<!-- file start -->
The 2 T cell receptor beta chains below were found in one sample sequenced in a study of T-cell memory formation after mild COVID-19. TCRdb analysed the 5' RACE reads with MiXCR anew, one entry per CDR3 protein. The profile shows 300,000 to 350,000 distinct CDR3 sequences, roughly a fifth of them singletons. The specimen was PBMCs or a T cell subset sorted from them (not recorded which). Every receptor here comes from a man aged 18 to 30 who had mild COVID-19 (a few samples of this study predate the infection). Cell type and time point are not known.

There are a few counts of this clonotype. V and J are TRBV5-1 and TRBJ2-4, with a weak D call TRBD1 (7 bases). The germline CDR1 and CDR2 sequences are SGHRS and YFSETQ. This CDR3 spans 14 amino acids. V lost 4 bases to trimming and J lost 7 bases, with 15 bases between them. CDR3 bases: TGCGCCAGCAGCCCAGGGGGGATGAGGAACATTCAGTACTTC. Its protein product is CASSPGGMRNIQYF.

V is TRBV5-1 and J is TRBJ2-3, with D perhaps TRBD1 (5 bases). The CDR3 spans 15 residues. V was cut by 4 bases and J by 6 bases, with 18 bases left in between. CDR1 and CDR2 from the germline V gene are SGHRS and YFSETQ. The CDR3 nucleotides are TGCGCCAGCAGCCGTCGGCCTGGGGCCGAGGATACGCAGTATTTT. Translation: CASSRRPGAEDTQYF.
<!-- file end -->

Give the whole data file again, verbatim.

The 2 T cell receptor beta chains below were found in one sample sequenced in a study of T-cell memory formation after mild COVID-19. TCRdb analysed the 5' RACE reads with MiXCR anew, one entry per CDR3 protein. The profile shows 300,000 to 350,000 distinct CDR3 sequences, roughly a fifth of them singletons. The specimen was PBMCs or a T cell subset sorted from them (not recorded which). Every receptor here comes from a man aged 18 to 30 who had mild COVID-19 (a few samples of this study predate the infection). Cell type and time point are not known.

There are a few counts of this clonotype. V and J are TRBV5-1 and TRBJ2-4, with a weak D call TRBD1 (7 bases). The germline CDR1 and CDR2 sequences are SGHRS and YFSETQ. This CDR3 spans 14 amino acids. V lost 4 bases to trimming and J lost 7 bases, with 15 bases between them. CDR3 bases: TGCGCCAGCAGCCCAGGGGGGATGAGGAACATTCAGTACTTC. Its protein product is CASSPGGMRNIQYF.

V is TRBV5-1 and J is TRBJ2-3, with D perhaps TRBD1 (5 bases). The CDR3 spans 15 residues. V was cut by 4 bases and J by 6 bases, with 18 bases left in between. CDR1 and CDR2 from the germline V gene are SGHRS and YFSETQ. The CDR3 nucleotides are TGCGCCAGCAGCCGTCGGCCTGGGGCCGAGGATACGCAGTATTTT. Translation: CASSRRPGAEDTQYF.